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If jail and prison are (at least nearly) synonymous, why does jailer refer to the captor, and prisoner refer to the captive?

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up vote 5 down vote accepted

The short answer would be that jail may be used as a verb, but prison is verbed only in archaic poetry (imprison takes its place in ordinary modern speech). People may be jailed, but who ever says they are prisoned?

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That makes about halfway sense to me. But still - why then is "prisoner" a word at all? – Daniel Jul 3 '11 at 12:32
"jailer" is referring to 'a person who jails'. Jail is being used as verb. "prisoner" is 'a person who belongs to prison'. Prison is noun here. – Thursagen Jul 3 '11 at 21:09
@Danielδ - Other examples: pensioner (one who receives a pension), commoner (one who belongs to the commons)... probably a bunch of others, but my brain just ran dry. – MT_Head Jul 6 '12 at 20:01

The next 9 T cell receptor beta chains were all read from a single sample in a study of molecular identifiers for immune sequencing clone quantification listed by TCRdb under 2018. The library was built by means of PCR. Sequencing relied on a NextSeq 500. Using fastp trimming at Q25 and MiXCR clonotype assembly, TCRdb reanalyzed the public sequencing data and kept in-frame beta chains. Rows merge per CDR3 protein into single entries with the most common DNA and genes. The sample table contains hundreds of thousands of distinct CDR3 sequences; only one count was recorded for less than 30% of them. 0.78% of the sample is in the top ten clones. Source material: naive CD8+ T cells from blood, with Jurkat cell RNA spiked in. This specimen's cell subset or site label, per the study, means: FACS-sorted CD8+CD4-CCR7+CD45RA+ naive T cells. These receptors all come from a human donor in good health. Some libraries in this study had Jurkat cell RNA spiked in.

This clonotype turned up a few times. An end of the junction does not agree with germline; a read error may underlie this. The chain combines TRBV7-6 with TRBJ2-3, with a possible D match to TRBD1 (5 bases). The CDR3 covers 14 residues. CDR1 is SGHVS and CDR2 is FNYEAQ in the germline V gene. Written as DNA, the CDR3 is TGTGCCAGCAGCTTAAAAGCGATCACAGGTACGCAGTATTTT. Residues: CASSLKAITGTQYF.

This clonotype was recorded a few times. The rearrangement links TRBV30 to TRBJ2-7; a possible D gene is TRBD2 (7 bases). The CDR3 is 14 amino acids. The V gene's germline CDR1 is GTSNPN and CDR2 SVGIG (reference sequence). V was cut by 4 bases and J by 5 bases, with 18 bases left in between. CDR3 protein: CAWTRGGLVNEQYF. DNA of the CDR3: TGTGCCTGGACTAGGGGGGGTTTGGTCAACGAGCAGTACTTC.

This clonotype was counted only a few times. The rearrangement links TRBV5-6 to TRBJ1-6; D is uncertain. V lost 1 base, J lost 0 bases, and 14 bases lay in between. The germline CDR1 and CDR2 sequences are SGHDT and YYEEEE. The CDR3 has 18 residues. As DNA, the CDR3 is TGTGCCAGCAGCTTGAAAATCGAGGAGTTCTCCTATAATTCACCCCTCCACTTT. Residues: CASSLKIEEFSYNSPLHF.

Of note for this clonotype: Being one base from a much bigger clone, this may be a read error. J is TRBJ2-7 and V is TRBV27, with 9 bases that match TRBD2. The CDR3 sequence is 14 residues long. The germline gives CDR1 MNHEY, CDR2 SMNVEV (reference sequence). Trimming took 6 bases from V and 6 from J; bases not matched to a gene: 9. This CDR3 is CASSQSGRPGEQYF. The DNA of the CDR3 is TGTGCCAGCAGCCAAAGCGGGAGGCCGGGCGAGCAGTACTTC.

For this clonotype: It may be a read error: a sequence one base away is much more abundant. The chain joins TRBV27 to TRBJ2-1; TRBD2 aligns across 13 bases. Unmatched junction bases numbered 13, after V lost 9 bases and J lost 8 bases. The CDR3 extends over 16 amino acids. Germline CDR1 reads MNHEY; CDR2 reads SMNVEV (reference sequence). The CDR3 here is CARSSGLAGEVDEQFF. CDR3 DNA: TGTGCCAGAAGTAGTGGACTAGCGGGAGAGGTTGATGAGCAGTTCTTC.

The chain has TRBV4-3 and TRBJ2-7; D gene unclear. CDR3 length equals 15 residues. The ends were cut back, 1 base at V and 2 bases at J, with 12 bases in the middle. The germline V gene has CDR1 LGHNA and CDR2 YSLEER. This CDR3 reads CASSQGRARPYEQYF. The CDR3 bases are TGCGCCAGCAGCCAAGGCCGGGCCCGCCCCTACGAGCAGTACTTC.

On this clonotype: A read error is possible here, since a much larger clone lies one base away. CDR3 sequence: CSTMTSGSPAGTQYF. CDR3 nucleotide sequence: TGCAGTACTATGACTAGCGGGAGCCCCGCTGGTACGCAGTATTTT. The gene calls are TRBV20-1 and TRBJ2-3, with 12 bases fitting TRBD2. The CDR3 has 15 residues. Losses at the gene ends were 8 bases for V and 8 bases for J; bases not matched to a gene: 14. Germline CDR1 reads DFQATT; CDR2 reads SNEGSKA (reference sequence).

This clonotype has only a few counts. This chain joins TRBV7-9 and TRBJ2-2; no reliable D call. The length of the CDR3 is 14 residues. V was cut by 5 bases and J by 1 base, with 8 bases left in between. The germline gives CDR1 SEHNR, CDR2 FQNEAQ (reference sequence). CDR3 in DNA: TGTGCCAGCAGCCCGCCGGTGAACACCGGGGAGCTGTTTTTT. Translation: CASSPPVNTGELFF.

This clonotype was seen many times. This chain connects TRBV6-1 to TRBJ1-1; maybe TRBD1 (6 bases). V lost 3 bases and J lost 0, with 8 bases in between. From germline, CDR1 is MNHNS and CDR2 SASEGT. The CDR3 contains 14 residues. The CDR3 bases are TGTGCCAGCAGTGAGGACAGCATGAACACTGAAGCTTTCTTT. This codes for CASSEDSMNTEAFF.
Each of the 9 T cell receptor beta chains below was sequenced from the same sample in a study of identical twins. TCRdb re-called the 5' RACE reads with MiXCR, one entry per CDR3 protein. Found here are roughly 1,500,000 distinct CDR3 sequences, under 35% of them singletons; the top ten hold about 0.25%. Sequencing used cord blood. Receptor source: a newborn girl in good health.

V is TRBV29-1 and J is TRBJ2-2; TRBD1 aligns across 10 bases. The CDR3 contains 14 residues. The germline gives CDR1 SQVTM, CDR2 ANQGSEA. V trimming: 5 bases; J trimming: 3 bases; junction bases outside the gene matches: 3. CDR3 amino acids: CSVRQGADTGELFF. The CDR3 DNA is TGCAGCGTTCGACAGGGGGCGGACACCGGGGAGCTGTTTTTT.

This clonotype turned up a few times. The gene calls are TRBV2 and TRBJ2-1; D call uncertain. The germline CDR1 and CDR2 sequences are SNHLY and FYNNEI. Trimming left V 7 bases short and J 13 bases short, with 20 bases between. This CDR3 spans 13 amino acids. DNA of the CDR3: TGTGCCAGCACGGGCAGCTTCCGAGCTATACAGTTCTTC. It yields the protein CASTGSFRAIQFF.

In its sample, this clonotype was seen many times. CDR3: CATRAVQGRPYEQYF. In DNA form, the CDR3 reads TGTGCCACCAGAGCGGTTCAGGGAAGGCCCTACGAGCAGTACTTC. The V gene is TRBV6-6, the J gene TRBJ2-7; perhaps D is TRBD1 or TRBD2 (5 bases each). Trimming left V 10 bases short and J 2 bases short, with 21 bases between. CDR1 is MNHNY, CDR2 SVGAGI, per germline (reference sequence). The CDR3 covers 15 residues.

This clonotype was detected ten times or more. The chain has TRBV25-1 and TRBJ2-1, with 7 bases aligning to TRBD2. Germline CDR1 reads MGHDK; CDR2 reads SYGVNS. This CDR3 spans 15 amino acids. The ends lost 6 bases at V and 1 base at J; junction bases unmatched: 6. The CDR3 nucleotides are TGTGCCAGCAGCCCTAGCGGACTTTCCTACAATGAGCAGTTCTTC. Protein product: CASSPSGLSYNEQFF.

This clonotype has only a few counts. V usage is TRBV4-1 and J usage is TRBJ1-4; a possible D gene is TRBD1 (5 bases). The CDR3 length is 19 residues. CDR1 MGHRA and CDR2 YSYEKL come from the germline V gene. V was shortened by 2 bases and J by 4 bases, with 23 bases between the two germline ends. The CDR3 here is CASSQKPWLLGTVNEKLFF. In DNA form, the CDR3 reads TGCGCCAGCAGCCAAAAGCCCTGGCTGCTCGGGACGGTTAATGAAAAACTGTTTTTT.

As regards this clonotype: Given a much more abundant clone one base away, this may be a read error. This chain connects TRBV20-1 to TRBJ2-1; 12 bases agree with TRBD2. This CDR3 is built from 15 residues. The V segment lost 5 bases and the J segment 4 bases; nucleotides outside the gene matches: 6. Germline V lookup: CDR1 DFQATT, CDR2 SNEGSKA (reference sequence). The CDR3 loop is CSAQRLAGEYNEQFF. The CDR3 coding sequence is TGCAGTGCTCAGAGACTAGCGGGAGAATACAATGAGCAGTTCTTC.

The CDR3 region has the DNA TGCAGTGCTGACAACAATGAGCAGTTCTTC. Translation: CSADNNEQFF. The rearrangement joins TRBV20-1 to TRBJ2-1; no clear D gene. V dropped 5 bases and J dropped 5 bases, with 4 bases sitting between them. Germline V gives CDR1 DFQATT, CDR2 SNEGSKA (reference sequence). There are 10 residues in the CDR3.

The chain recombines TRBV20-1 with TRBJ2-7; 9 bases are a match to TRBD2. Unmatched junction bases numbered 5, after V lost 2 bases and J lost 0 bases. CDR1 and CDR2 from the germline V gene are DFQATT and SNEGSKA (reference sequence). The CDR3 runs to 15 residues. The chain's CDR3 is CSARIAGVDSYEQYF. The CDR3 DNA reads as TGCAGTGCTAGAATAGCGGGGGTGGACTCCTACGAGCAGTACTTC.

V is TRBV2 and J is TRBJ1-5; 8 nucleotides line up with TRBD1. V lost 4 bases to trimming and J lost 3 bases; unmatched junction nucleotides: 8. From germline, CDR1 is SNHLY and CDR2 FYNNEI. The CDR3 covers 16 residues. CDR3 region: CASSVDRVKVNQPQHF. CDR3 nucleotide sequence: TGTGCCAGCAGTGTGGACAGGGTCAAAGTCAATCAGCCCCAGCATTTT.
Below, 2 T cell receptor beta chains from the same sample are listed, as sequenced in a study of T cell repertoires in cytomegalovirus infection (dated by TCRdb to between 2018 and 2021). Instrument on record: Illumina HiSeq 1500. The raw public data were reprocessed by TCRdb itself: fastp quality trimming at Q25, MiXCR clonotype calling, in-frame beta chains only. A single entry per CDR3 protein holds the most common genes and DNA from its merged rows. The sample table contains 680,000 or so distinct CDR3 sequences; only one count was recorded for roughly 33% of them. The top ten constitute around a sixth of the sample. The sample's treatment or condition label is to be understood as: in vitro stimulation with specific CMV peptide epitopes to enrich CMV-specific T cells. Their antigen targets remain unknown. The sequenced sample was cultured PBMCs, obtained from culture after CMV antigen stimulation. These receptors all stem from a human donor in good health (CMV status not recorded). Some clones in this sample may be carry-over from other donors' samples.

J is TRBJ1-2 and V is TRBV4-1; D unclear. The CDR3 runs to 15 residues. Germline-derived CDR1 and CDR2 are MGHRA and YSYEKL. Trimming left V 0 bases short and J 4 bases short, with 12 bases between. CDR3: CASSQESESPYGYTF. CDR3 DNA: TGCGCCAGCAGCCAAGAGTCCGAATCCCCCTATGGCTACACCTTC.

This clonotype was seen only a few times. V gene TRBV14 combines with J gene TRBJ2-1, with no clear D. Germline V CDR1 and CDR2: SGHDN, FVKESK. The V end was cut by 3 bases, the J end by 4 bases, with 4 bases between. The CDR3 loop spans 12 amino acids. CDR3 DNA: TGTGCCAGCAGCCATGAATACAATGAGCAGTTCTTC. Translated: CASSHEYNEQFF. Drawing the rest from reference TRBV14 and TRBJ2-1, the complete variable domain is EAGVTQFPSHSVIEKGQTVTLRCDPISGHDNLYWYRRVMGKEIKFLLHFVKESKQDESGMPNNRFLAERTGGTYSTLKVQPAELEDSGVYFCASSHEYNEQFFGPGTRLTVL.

I see. So [noun]-er is someone who makes use of the [noun], and [verb]-er is someone who [verb]s. Makes complete sense to me now. It's just that it wasn't obvious that jail is a verb, especially when set side-by-side with prison. – Daniel Jul 6 '12 at 20:03
A [noun/adjective/adverb]-er isn’t necessarily someone who makes use of [N/A/A]—it’s rather more vague than that. It’s just someone who is somehow or other associated with [N/A/A]. A foreigner, for instance, does not ‘use’ foreign lands, he is just generically associated with ‘foreign’. These words can be considered a type of determinative compounds, with the -er suffix functioning as the compound head. – Janus Bahs Jacquet Sep 14 '13 at 17:32

protected by tchrist Sep 14 '13 at 17:33

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